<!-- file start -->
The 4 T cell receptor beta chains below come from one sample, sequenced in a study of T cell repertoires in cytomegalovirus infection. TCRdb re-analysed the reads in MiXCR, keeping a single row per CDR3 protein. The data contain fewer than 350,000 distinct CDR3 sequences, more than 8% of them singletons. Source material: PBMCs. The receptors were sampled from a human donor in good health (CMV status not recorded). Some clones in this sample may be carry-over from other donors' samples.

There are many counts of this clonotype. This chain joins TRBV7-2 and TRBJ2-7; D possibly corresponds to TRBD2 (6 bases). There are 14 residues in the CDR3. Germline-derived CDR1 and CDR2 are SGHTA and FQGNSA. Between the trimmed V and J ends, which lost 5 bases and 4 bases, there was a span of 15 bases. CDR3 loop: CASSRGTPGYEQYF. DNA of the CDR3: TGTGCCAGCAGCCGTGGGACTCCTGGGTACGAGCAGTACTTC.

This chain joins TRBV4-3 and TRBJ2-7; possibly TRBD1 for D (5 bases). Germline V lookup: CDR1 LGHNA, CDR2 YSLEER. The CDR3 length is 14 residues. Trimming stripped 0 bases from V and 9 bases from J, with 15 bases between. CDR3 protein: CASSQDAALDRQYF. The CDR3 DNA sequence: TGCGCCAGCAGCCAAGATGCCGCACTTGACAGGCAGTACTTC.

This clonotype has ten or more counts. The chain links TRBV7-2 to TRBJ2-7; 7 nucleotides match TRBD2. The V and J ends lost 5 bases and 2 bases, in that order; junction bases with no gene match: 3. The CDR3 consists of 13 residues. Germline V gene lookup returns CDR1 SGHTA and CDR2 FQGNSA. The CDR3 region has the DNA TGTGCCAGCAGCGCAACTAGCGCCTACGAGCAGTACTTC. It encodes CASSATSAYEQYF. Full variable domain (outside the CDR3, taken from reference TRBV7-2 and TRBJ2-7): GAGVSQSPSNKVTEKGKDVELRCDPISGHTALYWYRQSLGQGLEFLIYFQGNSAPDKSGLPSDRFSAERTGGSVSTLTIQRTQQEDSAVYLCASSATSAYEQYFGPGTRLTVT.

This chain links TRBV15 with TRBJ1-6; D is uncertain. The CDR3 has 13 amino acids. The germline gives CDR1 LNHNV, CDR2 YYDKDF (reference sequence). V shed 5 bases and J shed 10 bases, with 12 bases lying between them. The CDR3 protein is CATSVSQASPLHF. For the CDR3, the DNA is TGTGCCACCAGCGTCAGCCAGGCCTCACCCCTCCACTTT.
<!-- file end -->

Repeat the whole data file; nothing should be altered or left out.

The 4 T cell receptor beta chains below come from one sample, sequenced in a study of T cell repertoires in cytomegalovirus infection. TCRdb re-analysed the reads in MiXCR, keeping a single row per CDR3 protein. The data contain fewer than 350,000 distinct CDR3 sequences, more than 8% of them singletons. Source material: PBMCs. The receptors were sampled from a human donor in good health (CMV status not recorded). Some clones in this sample may be carry-over from other donors' samples.

There are many counts of this clonotype. This chain joins TRBV7-2 and TRBJ2-7; D possibly corresponds to TRBD2 (6 bases). There are 14 residues in the CDR3. Germline-derived CDR1 and CDR2 are SGHTA and FQGNSA. Between the trimmed V and J ends, which lost 5 bases and 4 bases, there was a span of 15 bases. CDR3 loop: CASSRGTPGYEQYF. DNA of the CDR3: TGTGCCAGCAGCCGTGGGACTCCTGGGTACGAGCAGTACTTC.

This chain joins TRBV4-3 and TRBJ2-7; possibly TRBD1 for D (5 bases). Germline V lookup: CDR1 LGHNA, CDR2 YSLEER. The CDR3 length is 14 residues. Trimming stripped 0 bases from V and 9 bases from J, with 15 bases between. CDR3 protein: CASSQDAALDRQYF. The CDR3 DNA sequence: TGCGCCAGCAGCCAAGATGCCGCACTTGACAGGCAGTACTTC.

This clonotype has ten or more counts. The chain links TRBV7-2 to TRBJ2-7; 7 nucleotides match TRBD2. The V and J ends lost 5 bases and 2 bases, in that order; junction bases with no gene match: 3. The CDR3 consists of 13 residues. Germline V gene lookup returns CDR1 SGHTA and CDR2 FQGNSA. The CDR3 region has the DNA TGTGCCAGCAGCGCAACTAGCGCCTACGAGCAGTACTTC. It encodes CASSATSAYEQYF. Full variable domain (outside the CDR3, taken from reference TRBV7-2 and TRBJ2-7): GAGVSQSPSNKVTEKGKDVELRCDPISGHTALYWYRQSLGQGLEFLIYFQGNSAPDKSGLPSDRFSAERTGGSVSTLTIQRTQQEDSAVYLCASSATSAYEQYFGPGTRLTVT.

This chain links TRBV15 with TRBJ1-6; D is uncertain. The CDR3 has 13 amino acids. The germline gives CDR1 LNHNV, CDR2 YYDKDF (reference sequence). V shed 5 bases and J shed 10 bases, with 12 bases lying between them. The CDR3 protein is CATSVSQASPLHF. For the CDR3, the DNA is TGTGCCACCAGCGTCAGCCAGGCCTCACCCCTCCACTTT.